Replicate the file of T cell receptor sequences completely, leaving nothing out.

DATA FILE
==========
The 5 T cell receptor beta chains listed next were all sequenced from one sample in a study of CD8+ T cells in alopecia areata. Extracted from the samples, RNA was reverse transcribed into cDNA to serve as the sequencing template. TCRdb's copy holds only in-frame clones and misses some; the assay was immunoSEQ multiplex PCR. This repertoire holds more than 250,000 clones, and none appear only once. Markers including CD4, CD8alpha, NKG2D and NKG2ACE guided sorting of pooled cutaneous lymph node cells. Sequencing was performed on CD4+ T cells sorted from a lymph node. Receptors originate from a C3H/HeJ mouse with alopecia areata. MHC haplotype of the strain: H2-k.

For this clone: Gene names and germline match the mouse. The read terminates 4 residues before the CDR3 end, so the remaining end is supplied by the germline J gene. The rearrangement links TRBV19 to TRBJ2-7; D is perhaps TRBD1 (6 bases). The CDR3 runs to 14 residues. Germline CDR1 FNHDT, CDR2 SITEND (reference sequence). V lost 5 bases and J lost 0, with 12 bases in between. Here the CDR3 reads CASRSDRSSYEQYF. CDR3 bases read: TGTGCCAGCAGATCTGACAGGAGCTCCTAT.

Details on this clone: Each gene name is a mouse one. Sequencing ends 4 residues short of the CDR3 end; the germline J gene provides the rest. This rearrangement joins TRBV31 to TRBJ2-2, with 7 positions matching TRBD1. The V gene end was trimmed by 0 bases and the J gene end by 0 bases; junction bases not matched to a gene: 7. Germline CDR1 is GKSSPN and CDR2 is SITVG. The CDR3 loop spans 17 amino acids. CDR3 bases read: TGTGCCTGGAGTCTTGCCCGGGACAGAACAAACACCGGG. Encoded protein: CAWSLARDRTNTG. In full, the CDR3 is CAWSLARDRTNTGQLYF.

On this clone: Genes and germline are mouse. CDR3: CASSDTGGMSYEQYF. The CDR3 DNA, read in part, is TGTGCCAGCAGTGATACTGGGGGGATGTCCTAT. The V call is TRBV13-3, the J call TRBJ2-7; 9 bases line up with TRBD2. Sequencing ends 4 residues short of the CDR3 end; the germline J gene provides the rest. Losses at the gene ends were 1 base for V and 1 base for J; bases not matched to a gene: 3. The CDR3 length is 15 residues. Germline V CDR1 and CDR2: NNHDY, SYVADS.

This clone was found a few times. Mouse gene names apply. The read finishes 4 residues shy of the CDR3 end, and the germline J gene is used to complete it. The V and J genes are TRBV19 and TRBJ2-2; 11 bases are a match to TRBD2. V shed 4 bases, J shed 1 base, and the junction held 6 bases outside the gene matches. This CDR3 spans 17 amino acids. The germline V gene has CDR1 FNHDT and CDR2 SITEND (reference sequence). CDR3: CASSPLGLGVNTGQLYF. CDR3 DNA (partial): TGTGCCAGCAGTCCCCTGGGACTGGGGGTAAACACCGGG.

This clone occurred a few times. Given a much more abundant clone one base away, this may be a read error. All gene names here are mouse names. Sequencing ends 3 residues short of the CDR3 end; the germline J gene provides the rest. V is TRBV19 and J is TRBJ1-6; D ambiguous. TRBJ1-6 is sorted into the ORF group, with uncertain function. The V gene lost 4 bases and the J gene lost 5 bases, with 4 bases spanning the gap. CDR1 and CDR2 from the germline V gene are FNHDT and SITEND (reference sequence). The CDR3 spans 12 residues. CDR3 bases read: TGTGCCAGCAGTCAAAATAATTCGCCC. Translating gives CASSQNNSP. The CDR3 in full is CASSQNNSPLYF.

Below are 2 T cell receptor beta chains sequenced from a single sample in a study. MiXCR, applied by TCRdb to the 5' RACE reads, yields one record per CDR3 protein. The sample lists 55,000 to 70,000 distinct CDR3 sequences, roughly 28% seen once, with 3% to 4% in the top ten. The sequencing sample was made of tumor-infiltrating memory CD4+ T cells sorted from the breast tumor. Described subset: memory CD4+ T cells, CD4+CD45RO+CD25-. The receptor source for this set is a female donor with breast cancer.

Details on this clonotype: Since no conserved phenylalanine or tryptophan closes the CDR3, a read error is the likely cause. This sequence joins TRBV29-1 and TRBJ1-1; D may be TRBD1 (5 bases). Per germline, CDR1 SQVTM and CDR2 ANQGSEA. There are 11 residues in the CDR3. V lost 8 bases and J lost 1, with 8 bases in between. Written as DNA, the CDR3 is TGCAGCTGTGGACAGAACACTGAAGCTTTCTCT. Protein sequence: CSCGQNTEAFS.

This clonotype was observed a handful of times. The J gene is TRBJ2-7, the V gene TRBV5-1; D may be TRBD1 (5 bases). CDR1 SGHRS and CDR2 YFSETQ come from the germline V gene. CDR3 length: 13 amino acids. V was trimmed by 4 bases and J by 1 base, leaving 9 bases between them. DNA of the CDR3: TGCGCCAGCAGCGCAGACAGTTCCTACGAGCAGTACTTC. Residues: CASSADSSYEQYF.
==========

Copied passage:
The 5 T cell receptor beta chains listed next were all sequenced from one sample in a study of CD8+ T cells in alopecia areata. Extracted from the samples, RNA was reverse transcribed into cDNA to serve as the sequencing template. TCRdb's copy holds only in-frame clones and misses some; the assay was immunoSEQ multiplex PCR. This repertoire holds more than 250,000 clones, and none appear only once. Markers including CD4, CD8alpha, NKG2D and NKG2ACE guided sorting of pooled cutaneous lymph node cells. Sequencing was performed on CD4+ T cells sorted from a lymph node. Receptors originate from a C3H/HeJ mouse with alopecia areata. MHC haplotype of the strain: H2-k.

For this clone: Gene names and germline match the mouse. The read terminates 4 residues before the CDR3 end, so the remaining end is supplied by the germline J gene. The rearrangement links TRBV19 to TRBJ2-7; D is perhaps TRBD1 (6 bases). The CDR3 runs to 14 residues. Germline CDR1 FNHDT, CDR2 SITEND (reference sequence). V lost 5 bases and J lost 0, with 12 bases in between. Here the CDR3 reads CASRSDRSSYEQYF. CDR3 bases read: TGTGCCAGCAGATCTGACAGGAGCTCCTAT.

Details on this clone: Each gene name is a mouse one. Sequencing ends 4 residues short of the CDR3 end; the germline J gene provides the rest. This rearrangement joins TRBV31 to TRBJ2-2, with 7 positions matching TRBD1. The V gene end was trimmed by 0 bases and the J gene end by 0 bases; junction bases not matched to a gene: 7. Germline CDR1 is GKSSPN and CDR2 is SITVG. The CDR3 loop spans 17 amino acids. CDR3 bases read: TGTGCCTGGAGTCTTGCCCGGGACAGAACAAACACCGGG. Encoded protein: CAWSLARDRTNTG. In full, the CDR3 is CAWSLARDRTNTGQLYF.

On this clone: Genes and germline are mouse. CDR3: CASSDTGGMSYEQYF. The CDR3 DNA, read in part, is TGTGCCAGCAGTGATACTGGGGGGATGTCCTAT. The V call is TRBV13-3, the J call TRBJ2-7; 9 bases line up with TRBD2. Sequencing ends 4 residues short of the CDR3 end; the germline J gene provides the rest. Losses at the gene ends were 1 base for V and 1 base for J; bases not matched to a gene: 3. The CDR3 length is 15 residues. Germline V CDR1 and CDR2: NNHDY, SYVADS.

This clone was found a few times. Mouse gene names apply. The read finishes 4 residues shy of the CDR3 end, and the germline J gene is used to complete it. The V and J genes are TRBV19 and TRBJ2-2; 11 bases are a match to TRBD2. V shed 4 bases, J shed 1 base, and the junction held 6 bases outside the gene matches. This CDR3 spans 17 amino acids. The germline V gene has CDR1 FNHDT and CDR2 SITEND (reference sequence). CDR3: CASSPLGLGVNTGQLYF. CDR3 DNA (partial): TGTGCCAGCAGTCCCCTGGGACTGGGGGTAAACACCGGG.

This clone occurred a few times. Given a much more abundant clone one base away, this may be a read error. All gene names here are mouse names. Sequencing ends 3 residues short of the CDR3 end; the germline J gene provides the rest. V is TRBV19 and J is TRBJ1-6; D ambiguous. TRBJ1-6 is sorted into the ORF group, with uncertain function. The V gene lost 4 bases and the J gene lost 5 bases, with 4 bases spanning the gap. CDR1 and CDR2 from the germline V gene are FNHDT and SITEND (reference sequence). The CDR3 spans 12 residues. CDR3 bases read: TGTGCCAGCAGTCAAAATAATTCGCCC. Translating gives CASSQNNSP. The CDR3 in full is CASSQNNSPLYF.

Below are 2 T cell receptor beta chains sequenced from a single sample in a study. MiXCR, applied by TCRdb to the 5' RACE reads, yields one record per CDR3 protein. The sample lists 55,000 to 70,000 distinct CDR3 sequences, roughly 28% seen once, with 3% to 4% in the top ten. The sequencing sample was made of tumor-infiltrating memory CD4+ T cells sorted from the breast tumor. Described subset: memory CD4+ T cells, CD4+CD45RO+CD25-. The receptor source for this set is a female donor with breast cancer.

Details on this clonotype: Since no conserved phenylalanine or tryptophan closes the CDR3, a read error is the likely cause. This sequence joins TRBV29-1 and TRBJ1-1; D may be TRBD1 (5 bases). Per germline, CDR1 SQVTM and CDR2 ANQGSEA. There are 11 residues in the CDR3. V lost 8 bases and J lost 1, with 8 bases in between. Written as DNA, the CDR3 is TGCAGCTGTGGACAGAACACTGAAGCTTTCTCT. Protein sequence: CSCGQNTEAFS.

This clonotype was observed a handful of times. The J gene is TRBJ2-7, the V gene TRBV5-1; D may be TRBD1 (5 bases). CDR1 SGHRS and CDR2 YFSETQ come from the germline V gene. CDR3 length: 13 amino acids. V was trimmed by 4 bases and J by 1 base, leaving 9 bases between them. DNA of the CDR3: TGCGCCAGCAGCGCAGACAGTTCCTACGAGCAGTACTTC. Residues: CASSADSSYEQYF.